The Many Details That Go Into Successfully Settling a FLSA Lawsuit in Georgia

In a lot of civil cases, settling the matter is pretty straightforward. The parties will work out mutually agreeable terms, someone will prepare a written settlement agreement, and barring exceptional circumstances, the court will accept the settlement and dismiss the case. FLSA cases — and settlements — are a bit different and somewhat more complicated. There is a wider array of situations where, even if the parties have genuinely agreed, the court may reject a settlement. Working with a knowledgeable Atlanta wage and hour lawyer can enhance your odds of avoiding this kind of money and time-consuming situation.

When parties to a FLSA case filed in a federal court in Georgia, Florida, or Alabama seek to settle, they must comply with what the 11th Circuit Court of Appeals wrote in the 1982 case of Lynn’s Food Stores, Inc. v. United States. The Lynn’s Food ruling says that any acceptable settlement must be a “fair and reasonable resolution of a bona fide dispute over FLSA issues.”

One example of a settlement executed correctly comes from the federal court in Orlando, Florida. The employee was a handyman who worked for a local social services organization for two years and two months. During that time, the handyman allegedly worked more than 40 hours a week on several occasions. Despite this, the employer never paid him overtime compensation, according to his complaint.

As a result, the handyman sued in late November 2022. Six months later, the employer and employee ironed out a negotiated settlement.

The court’s analysis of a FLSA settlement proceeds on two fronts. One is ensuring that the settlement is reasonable and fair to the worker (what the law calls “internal factors.”) The other is making sure the settlement doesn’t “frustrate the purpose of the FLSA (what the law calls “external factors.”)

The settlement in the Orlando case cleared both hurdles. The plaintiff initially alleged that the employer owed him over $24,000 in overtime pay. The magistrate judge, considering the evidence, determined that the $8,000 ($4,000 in unpaid wages and $4,000 in liquidated damages) to which the parties agreed was fair and reasonable.

How Release Agreements May Derail Settlement Approval

An area where settlements can (and often do) go astray is release agreements. In the Orlando case, the agreement released only FLSA claims by the handyman against the agency, meaning it did not require the handyman to give up a broad range of unknown claims unconnected to the FLSA or wage and hour issues. As a result, it was acceptable to the court.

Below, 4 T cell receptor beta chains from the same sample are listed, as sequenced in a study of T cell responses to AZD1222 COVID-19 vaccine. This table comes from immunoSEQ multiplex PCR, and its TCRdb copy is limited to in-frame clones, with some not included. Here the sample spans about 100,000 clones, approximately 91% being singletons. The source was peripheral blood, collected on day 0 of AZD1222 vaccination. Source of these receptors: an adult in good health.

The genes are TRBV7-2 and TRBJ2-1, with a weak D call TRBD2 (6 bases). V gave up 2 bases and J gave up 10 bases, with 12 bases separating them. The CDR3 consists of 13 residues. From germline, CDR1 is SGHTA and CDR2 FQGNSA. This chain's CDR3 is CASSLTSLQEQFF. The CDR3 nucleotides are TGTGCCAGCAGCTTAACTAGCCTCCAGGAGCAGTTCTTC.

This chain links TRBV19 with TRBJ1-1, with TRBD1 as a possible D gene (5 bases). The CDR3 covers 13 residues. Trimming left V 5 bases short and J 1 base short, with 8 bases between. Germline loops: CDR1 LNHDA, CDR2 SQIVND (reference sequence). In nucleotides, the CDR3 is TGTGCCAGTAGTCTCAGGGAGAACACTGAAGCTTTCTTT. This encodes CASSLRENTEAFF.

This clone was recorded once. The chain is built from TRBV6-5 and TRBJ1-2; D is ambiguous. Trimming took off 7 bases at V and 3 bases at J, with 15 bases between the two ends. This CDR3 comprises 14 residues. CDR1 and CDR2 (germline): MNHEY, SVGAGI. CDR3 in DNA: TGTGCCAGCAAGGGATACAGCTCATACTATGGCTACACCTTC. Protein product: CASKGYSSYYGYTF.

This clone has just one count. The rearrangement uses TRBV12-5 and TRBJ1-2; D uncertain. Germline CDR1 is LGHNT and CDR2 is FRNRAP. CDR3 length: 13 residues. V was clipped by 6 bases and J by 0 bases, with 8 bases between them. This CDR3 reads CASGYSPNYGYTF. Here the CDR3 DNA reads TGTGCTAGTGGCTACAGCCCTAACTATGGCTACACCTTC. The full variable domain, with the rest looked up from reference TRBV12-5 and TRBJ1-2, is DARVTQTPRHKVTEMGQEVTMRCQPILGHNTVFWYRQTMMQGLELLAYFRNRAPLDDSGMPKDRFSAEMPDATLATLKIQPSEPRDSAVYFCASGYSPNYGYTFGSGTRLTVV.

We can contrast that with another FLSA case from the same federal court. The minimum wage case pitted fast-food workers against their fast-food franchisee employer. The release provision in the sides’ settlement agreement was much broader than the one in the handyman’s case. This release said that “the parties agree to settle, release and waive any and all claims each has or may have against the other.”

That caused multiple problems. For one thing, it created the possibility that the workers were giving up unknown claims unrelated to the FLSA and/or minimum wage law. Additionally, the release was so expansive that it extended to parties that were not part of the case. The court explained that the “Release runs afoul of the FLSA because it attempts to release claims unrelated to those presented by Plaintiff’s Complaint without justification or a specified amount of additional compensation.” Those defects required the court to reject the settlement.

Another way settlement agreements can go astray is if they do not clearly delineate how much of the settlement sum covers unpaid wages and how much is for liquidated damages. For example, a settlement agreement from another Orlando overtime case passed muster because the parties’ settlement clearly called for the worker to receive $2,019,60 in unpaid wages and $2,019,60 in liquidated damages.

By contrast, a settlement in an FLSA case from Miami failed because it simply called for the worker to receive $10,000, without indicating how much of that $10,000 was for unpaid wages and how much for liquidated damages. The agreement also didn’t indicate whether the $10,000 was inclusive or exclusive of attorney’s fees, another flaw that prevented the court from determining whether the agreement was fair and reasonable.

As these cases demonstrate, settling your FLSA case is no basic matter. It requires someone who not only has a strong grasp on what is (or is not) fair and reasonable but also has in-depth knowledge of all the requirements of a settlement agreement that will garner court approval. The diligent Atlanta wage and hour attorneys at the law firm of Parks, Chesin & Walbert are here to help. Our team has the experience and the knowledge necessary to help you reach a fair settlement (when advisable,) and then get court approval of that agreement. Contact us through this website or at 404-873-8048 to schedule a consultation today.

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